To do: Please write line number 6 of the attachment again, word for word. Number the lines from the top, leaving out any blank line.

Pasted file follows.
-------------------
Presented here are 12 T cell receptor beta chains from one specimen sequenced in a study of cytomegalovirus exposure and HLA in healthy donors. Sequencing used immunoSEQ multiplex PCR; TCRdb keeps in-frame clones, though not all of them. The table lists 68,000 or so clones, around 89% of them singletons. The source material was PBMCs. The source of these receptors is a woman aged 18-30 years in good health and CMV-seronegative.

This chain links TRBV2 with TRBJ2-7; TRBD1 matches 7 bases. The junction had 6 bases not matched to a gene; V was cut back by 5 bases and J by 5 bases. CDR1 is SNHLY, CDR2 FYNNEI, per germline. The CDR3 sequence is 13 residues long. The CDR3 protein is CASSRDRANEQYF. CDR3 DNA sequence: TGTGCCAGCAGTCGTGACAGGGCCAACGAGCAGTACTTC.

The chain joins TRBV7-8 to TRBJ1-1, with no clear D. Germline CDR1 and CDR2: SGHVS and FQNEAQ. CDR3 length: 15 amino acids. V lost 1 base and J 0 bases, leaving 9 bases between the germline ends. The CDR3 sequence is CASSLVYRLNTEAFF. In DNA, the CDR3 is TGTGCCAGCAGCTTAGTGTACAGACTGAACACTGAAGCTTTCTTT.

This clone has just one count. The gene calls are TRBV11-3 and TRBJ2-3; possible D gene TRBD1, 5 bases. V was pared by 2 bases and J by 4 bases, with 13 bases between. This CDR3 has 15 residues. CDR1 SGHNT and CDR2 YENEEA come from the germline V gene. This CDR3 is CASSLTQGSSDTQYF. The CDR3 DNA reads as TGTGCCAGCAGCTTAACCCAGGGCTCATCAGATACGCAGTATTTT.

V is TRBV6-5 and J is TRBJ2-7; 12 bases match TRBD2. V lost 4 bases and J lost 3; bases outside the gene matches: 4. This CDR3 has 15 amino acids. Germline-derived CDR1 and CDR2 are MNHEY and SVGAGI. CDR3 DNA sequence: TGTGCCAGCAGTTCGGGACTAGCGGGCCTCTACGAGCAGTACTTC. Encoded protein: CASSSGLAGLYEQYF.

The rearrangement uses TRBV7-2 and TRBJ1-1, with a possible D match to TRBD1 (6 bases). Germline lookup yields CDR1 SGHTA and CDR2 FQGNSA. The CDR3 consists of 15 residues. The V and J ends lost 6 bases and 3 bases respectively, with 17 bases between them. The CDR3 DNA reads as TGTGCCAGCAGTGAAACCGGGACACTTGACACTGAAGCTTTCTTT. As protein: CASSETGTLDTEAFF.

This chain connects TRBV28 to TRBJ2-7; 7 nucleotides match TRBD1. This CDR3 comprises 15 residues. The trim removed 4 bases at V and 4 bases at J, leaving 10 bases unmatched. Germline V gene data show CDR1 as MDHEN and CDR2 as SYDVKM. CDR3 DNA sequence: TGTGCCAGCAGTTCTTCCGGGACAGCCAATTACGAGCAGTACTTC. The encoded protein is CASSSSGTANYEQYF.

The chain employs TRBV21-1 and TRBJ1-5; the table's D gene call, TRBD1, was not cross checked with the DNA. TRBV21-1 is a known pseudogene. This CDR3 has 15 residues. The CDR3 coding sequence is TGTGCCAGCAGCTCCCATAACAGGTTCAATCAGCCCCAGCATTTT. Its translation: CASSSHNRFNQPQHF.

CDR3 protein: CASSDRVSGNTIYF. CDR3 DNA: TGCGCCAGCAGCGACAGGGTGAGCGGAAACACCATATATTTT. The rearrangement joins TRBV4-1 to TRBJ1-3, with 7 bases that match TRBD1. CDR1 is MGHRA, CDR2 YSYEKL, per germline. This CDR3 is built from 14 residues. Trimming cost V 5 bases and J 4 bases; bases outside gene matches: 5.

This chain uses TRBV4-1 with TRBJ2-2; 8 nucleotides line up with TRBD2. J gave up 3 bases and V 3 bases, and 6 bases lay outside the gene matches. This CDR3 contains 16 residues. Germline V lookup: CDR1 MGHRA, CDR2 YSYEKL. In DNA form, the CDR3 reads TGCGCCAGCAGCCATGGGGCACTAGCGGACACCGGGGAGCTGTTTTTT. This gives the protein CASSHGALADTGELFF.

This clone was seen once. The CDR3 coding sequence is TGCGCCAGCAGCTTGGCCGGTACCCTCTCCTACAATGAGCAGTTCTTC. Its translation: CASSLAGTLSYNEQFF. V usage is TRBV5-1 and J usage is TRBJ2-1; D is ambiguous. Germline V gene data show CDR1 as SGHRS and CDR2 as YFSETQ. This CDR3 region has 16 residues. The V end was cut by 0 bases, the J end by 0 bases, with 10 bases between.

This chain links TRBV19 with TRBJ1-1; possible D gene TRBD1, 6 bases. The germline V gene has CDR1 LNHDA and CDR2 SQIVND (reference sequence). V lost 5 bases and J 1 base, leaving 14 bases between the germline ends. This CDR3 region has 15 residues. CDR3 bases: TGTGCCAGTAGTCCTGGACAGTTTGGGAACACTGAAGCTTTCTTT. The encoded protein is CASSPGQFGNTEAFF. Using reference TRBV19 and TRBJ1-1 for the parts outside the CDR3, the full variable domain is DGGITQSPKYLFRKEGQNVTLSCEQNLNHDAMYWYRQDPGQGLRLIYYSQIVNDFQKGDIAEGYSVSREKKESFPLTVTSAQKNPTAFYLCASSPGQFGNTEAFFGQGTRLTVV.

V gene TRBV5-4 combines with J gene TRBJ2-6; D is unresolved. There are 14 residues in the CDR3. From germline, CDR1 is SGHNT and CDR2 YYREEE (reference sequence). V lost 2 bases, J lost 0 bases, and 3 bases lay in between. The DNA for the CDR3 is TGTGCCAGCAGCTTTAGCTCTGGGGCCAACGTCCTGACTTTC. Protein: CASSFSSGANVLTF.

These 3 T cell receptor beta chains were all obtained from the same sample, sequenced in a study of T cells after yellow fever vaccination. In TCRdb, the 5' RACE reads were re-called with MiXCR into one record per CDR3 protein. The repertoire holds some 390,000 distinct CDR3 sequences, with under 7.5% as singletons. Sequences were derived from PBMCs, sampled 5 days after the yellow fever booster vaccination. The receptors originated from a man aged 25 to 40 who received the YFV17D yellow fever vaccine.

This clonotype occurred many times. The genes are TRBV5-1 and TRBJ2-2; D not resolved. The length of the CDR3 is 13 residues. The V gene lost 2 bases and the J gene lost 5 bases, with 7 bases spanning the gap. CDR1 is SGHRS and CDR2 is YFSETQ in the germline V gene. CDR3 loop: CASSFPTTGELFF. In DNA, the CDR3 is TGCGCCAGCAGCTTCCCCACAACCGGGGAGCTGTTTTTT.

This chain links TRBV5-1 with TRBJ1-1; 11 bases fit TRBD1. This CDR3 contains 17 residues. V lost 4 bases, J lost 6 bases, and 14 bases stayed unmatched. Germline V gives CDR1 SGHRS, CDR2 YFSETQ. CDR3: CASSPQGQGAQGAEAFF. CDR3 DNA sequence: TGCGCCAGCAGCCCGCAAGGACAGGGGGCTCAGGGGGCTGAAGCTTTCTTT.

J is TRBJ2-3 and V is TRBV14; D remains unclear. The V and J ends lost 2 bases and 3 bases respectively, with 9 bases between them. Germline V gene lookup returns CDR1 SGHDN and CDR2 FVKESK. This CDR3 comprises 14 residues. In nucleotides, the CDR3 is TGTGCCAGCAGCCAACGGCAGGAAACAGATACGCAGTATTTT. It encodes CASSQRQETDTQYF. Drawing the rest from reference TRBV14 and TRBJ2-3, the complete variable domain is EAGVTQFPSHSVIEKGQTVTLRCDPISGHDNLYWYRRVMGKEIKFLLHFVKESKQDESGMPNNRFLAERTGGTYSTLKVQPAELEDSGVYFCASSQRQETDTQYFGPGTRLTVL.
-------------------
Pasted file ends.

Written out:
The rearrangement uses TRBV7-2 and TRBJ1-1, with a possible D match to TRBD1 (6 bases). Germline lookup yields CDR1 SGHTA and CDR2 FQGNSA. The CDR3 consists of 15 residues. The V and J ends lost 6 bases and 3 bases respectively, with 17 bases between them. The CDR3 DNA reads as TGTGCCAGCAGTGAAACCGGGACACTTGACACTGAAGCTTTCTTT. As protein: CASSETGTLDTEAFF.